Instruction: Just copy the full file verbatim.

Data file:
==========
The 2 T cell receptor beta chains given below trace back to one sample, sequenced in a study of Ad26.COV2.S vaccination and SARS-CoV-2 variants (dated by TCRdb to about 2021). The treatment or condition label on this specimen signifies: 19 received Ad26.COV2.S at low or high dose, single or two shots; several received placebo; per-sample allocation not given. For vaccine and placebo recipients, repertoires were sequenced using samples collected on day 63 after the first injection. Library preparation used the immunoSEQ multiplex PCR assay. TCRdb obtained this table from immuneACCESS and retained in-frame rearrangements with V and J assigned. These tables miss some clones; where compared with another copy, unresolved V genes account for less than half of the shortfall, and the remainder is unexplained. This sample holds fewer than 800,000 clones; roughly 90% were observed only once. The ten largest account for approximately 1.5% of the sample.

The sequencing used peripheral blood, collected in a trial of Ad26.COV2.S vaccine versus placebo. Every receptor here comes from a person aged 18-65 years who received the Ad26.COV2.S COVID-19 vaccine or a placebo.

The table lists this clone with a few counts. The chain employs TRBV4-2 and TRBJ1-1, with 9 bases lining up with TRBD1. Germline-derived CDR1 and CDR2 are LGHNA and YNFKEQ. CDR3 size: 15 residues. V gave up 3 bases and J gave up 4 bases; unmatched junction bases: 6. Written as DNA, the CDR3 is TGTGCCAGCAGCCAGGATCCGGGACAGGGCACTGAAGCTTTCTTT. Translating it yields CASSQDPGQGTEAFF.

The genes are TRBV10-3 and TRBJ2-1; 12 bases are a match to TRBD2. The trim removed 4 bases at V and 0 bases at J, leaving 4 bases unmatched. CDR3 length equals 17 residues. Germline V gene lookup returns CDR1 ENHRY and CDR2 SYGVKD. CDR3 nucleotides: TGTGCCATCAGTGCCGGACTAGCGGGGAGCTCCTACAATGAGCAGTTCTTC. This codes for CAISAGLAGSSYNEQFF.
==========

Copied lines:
The 2 T cell receptor beta chains given below trace back to one sample, sequenced in a study of Ad26.COV2.S vaccination and SARS-CoV-2 variants (dated by TCRdb to about 2021). The treatment or condition label on this specimen signifies: 19 received Ad26.COV2.S at low or high dose, single or two shots; several received placebo; per-sample allocation not given. For vaccine and placebo recipients, repertoires were sequenced using samples collected on day 63 after the first injection. Library preparation used the immunoSEQ multiplex PCR assay. TCRdb obtained this table from immuneACCESS and retained in-frame rearrangements with V and J assigned. These tables miss some clones; where compared with another copy, unresolved V genes account for less than half of the shortfall, and the remainder is unexplained. This sample holds fewer than 800,000 clones; roughly 90% were observed only once. The ten largest account for approximately 1.5% of the sample.

The sequencing used peripheral blood, collected in a trial of Ad26.COV2.S vaccine versus placebo. Every receptor here comes from a person aged 18-65 years who received the Ad26.COV2.S COVID-19 vaccine or a placebo.

The table lists this clone with a few counts. The chain employs TRBV4-2 and TRBJ1-1, with 9 bases lining up with TRBD1. Germline-derived CDR1 and CDR2 are LGHNA and YNFKEQ. CDR3 size: 15 residues. V gave up 3 bases and J gave up 4 bases; unmatched junction bases: 6. Written as DNA, the CDR3 is TGTGCCAGCAGCCAGGATCCGGGACAGGGCACTGAAGCTTTCTTT. Translating it yields CASSQDPGQGTEAFF.

The genes are TRBV10-3 and TRBJ2-1; 12 bases are a match to TRBD2. The trim removed 4 bases at V and 0 bases at J, leaving 4 bases unmatched. CDR3 length equals 17 residues. Germline V gene lookup returns CDR1 ENHRY and CDR2 SYGVKD. CDR3 nucleotides: TGTGCCATCAGTGCCGGACTAGCGGGGAGCTCCTACAATGAGCAGTTCTTC. This codes for CAISAGLAGSSYNEQFF.